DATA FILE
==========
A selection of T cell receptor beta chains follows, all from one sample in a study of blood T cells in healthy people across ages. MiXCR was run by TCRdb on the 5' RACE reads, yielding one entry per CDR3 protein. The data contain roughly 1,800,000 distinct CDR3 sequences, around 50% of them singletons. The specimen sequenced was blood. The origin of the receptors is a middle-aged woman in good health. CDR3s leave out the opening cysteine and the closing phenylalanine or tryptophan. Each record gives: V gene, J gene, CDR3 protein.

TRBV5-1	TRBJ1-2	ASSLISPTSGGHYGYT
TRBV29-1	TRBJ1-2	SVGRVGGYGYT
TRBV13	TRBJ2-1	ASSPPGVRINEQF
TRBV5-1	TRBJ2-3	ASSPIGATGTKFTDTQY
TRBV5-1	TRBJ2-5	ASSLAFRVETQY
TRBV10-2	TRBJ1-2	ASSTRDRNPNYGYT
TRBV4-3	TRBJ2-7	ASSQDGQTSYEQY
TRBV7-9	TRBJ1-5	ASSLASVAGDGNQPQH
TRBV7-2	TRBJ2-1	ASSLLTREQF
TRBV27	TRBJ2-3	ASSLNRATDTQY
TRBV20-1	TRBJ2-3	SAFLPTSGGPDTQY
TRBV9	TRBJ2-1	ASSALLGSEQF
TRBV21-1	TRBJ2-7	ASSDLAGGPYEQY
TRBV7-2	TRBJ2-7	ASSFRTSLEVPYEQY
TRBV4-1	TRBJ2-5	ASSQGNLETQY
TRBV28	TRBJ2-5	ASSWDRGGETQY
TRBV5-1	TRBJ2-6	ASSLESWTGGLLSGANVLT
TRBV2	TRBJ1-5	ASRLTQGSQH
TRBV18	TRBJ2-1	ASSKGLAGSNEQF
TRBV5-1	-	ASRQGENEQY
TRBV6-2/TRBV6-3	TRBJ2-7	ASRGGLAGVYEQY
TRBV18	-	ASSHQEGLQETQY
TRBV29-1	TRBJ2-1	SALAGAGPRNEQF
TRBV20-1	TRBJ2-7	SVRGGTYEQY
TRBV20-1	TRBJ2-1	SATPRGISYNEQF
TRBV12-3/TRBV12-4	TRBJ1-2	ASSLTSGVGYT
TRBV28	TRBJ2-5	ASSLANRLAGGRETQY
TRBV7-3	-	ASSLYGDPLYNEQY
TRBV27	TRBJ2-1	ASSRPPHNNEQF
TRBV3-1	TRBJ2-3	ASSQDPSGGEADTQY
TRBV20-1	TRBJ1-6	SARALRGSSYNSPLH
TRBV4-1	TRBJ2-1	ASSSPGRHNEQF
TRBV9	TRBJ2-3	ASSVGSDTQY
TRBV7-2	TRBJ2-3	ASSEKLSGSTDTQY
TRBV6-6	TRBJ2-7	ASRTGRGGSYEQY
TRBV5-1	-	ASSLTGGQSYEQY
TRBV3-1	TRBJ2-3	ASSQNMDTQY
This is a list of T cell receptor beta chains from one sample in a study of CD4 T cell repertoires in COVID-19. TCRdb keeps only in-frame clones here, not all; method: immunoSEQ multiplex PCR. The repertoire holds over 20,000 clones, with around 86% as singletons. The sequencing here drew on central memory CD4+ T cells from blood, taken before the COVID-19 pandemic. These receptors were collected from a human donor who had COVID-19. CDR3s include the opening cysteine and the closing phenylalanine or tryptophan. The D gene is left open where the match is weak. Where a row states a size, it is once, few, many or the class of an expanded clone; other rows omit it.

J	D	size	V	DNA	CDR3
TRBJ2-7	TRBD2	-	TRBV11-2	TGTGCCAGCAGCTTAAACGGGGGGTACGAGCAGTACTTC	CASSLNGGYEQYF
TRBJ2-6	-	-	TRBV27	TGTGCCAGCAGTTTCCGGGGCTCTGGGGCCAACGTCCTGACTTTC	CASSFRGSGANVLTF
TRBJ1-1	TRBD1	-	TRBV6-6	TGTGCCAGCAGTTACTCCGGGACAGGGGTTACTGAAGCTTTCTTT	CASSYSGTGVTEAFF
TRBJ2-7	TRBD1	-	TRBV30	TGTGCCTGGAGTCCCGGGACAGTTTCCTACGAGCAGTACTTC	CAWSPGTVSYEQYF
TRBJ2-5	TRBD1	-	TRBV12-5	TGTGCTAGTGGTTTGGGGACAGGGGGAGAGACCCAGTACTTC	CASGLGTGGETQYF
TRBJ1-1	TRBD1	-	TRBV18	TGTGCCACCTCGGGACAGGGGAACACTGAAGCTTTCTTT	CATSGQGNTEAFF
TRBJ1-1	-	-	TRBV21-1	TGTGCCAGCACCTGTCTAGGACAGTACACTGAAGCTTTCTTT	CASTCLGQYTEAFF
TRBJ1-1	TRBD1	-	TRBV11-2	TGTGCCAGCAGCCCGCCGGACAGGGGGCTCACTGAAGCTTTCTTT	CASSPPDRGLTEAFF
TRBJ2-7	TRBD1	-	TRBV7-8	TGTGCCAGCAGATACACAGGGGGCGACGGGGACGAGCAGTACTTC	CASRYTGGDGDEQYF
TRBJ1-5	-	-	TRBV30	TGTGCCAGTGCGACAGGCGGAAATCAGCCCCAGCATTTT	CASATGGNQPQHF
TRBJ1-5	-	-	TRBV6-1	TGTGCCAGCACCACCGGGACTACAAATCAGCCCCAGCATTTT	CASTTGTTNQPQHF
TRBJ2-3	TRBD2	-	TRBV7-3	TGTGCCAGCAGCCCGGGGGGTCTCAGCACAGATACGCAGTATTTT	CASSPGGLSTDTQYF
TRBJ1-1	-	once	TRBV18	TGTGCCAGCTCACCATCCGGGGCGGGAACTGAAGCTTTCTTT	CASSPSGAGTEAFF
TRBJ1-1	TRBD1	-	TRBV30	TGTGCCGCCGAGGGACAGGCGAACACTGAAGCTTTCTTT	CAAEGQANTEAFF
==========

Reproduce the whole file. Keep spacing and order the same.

A selection of T cell receptor beta chains follows, all from one sample in a study of blood T cells in healthy people across ages. MiXCR was run by TCRdb on the 5' RACE reads, yielding one entry per CDR3 protein. The data contain roughly 1,800,000 distinct CDR3 sequences, around 50% of them singletons. The specimen sequenced was blood. The origin of the receptors is a middle-aged woman in good health. CDR3s leave out the opening cysteine and the closing phenylalanine or tryptophan. Each record gives: V gene, J gene, CDR3 protein.

TRBV5-1	TRBJ1-2	ASSLISPTSGGHYGYT
TRBV29-1	TRBJ1-2	SVGRVGGYGYT
TRBV13	TRBJ2-1	ASSPPGVRINEQF
TRBV5-1	TRBJ2-3	ASSPIGATGTKFTDTQY
TRBV5-1	TRBJ2-5	ASSLAFRVETQY
TRBV10-2	TRBJ1-2	ASSTRDRNPNYGYT
TRBV4-3	TRBJ2-7	ASSQDGQTSYEQY
TRBV7-9	TRBJ1-5	ASSLASVAGDGNQPQH
TRBV7-2	TRBJ2-1	ASSLLTREQF
TRBV27	TRBJ2-3	ASSLNRATDTQY
TRBV20-1	TRBJ2-3	SAFLPTSGGPDTQY
TRBV9	TRBJ2-1	ASSALLGSEQF
TRBV21-1	TRBJ2-7	ASSDLAGGPYEQY
TRBV7-2	TRBJ2-7	ASSFRTSLEVPYEQY
TRBV4-1	TRBJ2-5	ASSQGNLETQY
TRBV28	TRBJ2-5	ASSWDRGGETQY
TRBV5-1	TRBJ2-6	ASSLESWTGGLLSGANVLT
TRBV2	TRBJ1-5	ASRLTQGSQH
TRBV18	TRBJ2-1	ASSKGLAGSNEQF
TRBV5-1	-	ASRQGENEQY
TRBV6-2/TRBV6-3	TRBJ2-7	ASRGGLAGVYEQY
TRBV18	-	ASSHQEGLQETQY
TRBV29-1	TRBJ2-1	SALAGAGPRNEQF
TRBV20-1	TRBJ2-7	SVRGGTYEQY
TRBV20-1	TRBJ2-1	SATPRGISYNEQF
TRBV12-3/TRBV12-4	TRBJ1-2	ASSLTSGVGYT
TRBV28	TRBJ2-5	ASSLANRLAGGRETQY
TRBV7-3	-	ASSLYGDPLYNEQY
TRBV27	TRBJ2-1	ASSRPPHNNEQF
TRBV3-1	TRBJ2-3	ASSQDPSGGEADTQY
TRBV20-1	TRBJ1-6	SARALRGSSYNSPLH
TRBV4-1	TRBJ2-1	ASSSPGRHNEQF
TRBV9	TRBJ2-3	ASSVGSDTQY
TRBV7-2	TRBJ2-3	ASSEKLSGSTDTQY
TRBV6-6	TRBJ2-7	ASRTGRGGSYEQY
TRBV5-1	-	ASSLTGGQSYEQY
TRBV3-1	TRBJ2-3	ASSQNMDTQY
This is a list of T cell receptor beta chains from one sample in a study of CD4 T cell repertoires in COVID-19. TCRdb keeps only in-frame clones here, not all; method: immunoSEQ multiplex PCR. The repertoire holds over 20,000 clones, with around 86% as singletons. The sequencing here drew on central memory CD4+ T cells from blood, taken before the COVID-19 pandemic. These receptors were collected from a human donor who had COVID-19. CDR3s include the opening cysteine and the closing phenylalanine or tryptophan. The D gene is left open where the match is weak. Where a row states a size, it is once, few, many or the class of an expanded clone; other rows omit it.

J	D	size	V	DNA	CDR3
TRBJ2-7	TRBD2	-	TRBV11-2	TGTGCCAGCAGCTTAAACGGGGGGTACGAGCAGTACTTC	CASSLNGGYEQYF
TRBJ2-6	-	-	TRBV27	TGTGCCAGCAGTTTCCGGGGCTCTGGGGCCAACGTCCTGACTTTC	CASSFRGSGANVLTF
TRBJ1-1	TRBD1	-	TRBV6-6	TGTGCCAGCAGTTACTCCGGGACAGGGGTTACTGAAGCTTTCTTT	CASSYSGTGVTEAFF
TRBJ2-7	TRBD1	-	TRBV30	TGTGCCTGGAGTCCCGGGACAGTTTCCTACGAGCAGTACTTC	CAWSPGTVSYEQYF
TRBJ2-5	TRBD1	-	TRBV12-5	TGTGCTAGTGGTTTGGGGACAGGGGGAGAGACCCAGTACTTC	CASGLGTGGETQYF
TRBJ1-1	TRBD1	-	TRBV18	TGTGCCACCTCGGGACAGGGGAACACTGAAGCTTTCTTT	CATSGQGNTEAFF
TRBJ1-1	-	-	TRBV21-1	TGTGCCAGCACCTGTCTAGGACAGTACACTGAAGCTTTCTTT	CASTCLGQYTEAFF
TRBJ1-1	TRBD1	-	TRBV11-2	TGTGCCAGCAGCCCGCCGGACAGGGGGCTCACTGAAGCTTTCTTT	CASSPPDRGLTEAFF
TRBJ2-7	TRBD1	-	TRBV7-8	TGTGCCAGCAGATACACAGGGGGCGACGGGGACGAGCAGTACTTC	CASRYTGGDGDEQYF
TRBJ1-5	-	-	TRBV30	TGTGCCAGTGCGACAGGCGGAAATCAGCCCCAGCATTTT	CASATGGNQPQHF
TRBJ1-5	-	-	TRBV6-1	TGTGCCAGCACCACCGGGACTACAAATCAGCCCCAGCATTTT	CASTTGTTNQPQHF
TRBJ2-3	TRBD2	-	TRBV7-3	TGTGCCAGCAGCCCGGGGGGTCTCAGCACAGATACGCAGTATTTT	CASSPGGLSTDTQYF
TRBJ1-1	-	once	TRBV18	TGTGCCAGCTCACCATCCGGGGCGGGAACTGAAGCTTTCTTT	CASSPSGAGTEAFF
TRBJ1-1	TRBD1	-	TRBV30	TGTGCCGCCGAGGGACAGGCGAACACTGAAGCTTTCTTT	CAAEGQANTEAFF